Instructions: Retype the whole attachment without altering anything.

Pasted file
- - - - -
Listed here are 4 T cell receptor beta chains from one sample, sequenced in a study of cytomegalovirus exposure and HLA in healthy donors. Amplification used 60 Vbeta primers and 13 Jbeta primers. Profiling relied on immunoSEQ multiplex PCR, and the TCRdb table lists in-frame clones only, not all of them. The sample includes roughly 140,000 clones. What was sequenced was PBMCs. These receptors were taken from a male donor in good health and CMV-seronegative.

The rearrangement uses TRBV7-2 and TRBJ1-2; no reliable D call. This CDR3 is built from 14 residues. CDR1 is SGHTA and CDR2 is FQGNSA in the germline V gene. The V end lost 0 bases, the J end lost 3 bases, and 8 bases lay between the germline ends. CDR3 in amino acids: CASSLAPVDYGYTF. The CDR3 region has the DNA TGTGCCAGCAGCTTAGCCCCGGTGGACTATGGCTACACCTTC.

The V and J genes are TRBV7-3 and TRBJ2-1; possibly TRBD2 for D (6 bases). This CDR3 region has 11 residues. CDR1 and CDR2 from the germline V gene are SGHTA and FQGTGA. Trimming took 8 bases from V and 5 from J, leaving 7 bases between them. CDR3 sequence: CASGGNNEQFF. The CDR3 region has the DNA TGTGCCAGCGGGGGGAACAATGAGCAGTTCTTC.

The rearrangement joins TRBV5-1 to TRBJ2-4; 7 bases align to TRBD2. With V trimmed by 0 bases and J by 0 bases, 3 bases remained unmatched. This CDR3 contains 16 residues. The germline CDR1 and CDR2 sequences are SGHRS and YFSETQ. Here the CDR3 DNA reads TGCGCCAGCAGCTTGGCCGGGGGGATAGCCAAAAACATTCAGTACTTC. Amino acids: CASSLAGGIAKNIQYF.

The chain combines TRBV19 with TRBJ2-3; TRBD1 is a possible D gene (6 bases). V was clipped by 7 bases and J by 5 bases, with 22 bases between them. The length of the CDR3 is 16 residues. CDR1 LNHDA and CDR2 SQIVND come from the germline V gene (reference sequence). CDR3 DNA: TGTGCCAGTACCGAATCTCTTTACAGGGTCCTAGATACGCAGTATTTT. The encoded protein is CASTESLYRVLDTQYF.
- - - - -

Listed here are 4 T cell receptor beta chains from one sample, sequenced in a study of cytomegalovirus exposure and HLA in healthy donors. Amplification used 60 Vbeta primers and 13 Jbeta primers. Profiling relied on immunoSEQ multiplex PCR, and the TCRdb table lists in-frame clones only, not all of them. The sample includes roughly 140,000 clones. What was sequenced was PBMCs. These receptors were taken from a male donor in good health and CMV-seronegative.

The rearrangement uses TRBV7-2 and TRBJ1-2; no reliable D call. This CDR3 is built from 14 residues. CDR1 is SGHTA and CDR2 is FQGNSA in the germline V gene. The V end lost 0 bases, the J end lost 3 bases, and 8 bases lay between the germline ends. CDR3 in amino acids: CASSLAPVDYGYTF. The CDR3 region has the DNA TGTGCCAGCAGCTTAGCCCCGGTGGACTATGGCTACACCTTC.

The V and J genes are TRBV7-3 and TRBJ2-1; possibly TRBD2 for D (6 bases). This CDR3 region has 11 residues. CDR1 and CDR2 from the germline V gene are SGHTA and FQGTGA. Trimming took 8 bases from V and 5 from J, leaving 7 bases between them. CDR3 sequence: CASGGNNEQFF. The CDR3 region has the DNA TGTGCCAGCGGGGGGAACAATGAGCAGTTCTTC.

The rearrangement joins TRBV5-1 to TRBJ2-4; 7 bases align to TRBD2. With V trimmed by 0 bases and J by 0 bases, 3 bases remained unmatched. This CDR3 contains 16 residues. The germline CDR1 and CDR2 sequences are SGHRS and YFSETQ. Here the CDR3 DNA reads TGCGCCAGCAGCTTGGCCGGGGGGATAGCCAAAAACATTCAGTACTTC. Amino acids: CASSLAGGIAKNIQYF.

The chain combines TRBV19 with TRBJ2-3; TRBD1 is a possible D gene (6 bases). V was clipped by 7 bases and J by 5 bases, with 22 bases between them. The length of the CDR3 is 16 residues. CDR1 LNHDA and CDR2 SQIVND come from the germline V gene (reference sequence). CDR3 DNA: TGTGCCAGTACCGAATCTCTTTACAGGGTCCTAGATACGCAGTATTTT. The encoded protein is CASTESLYRVLDTQYF.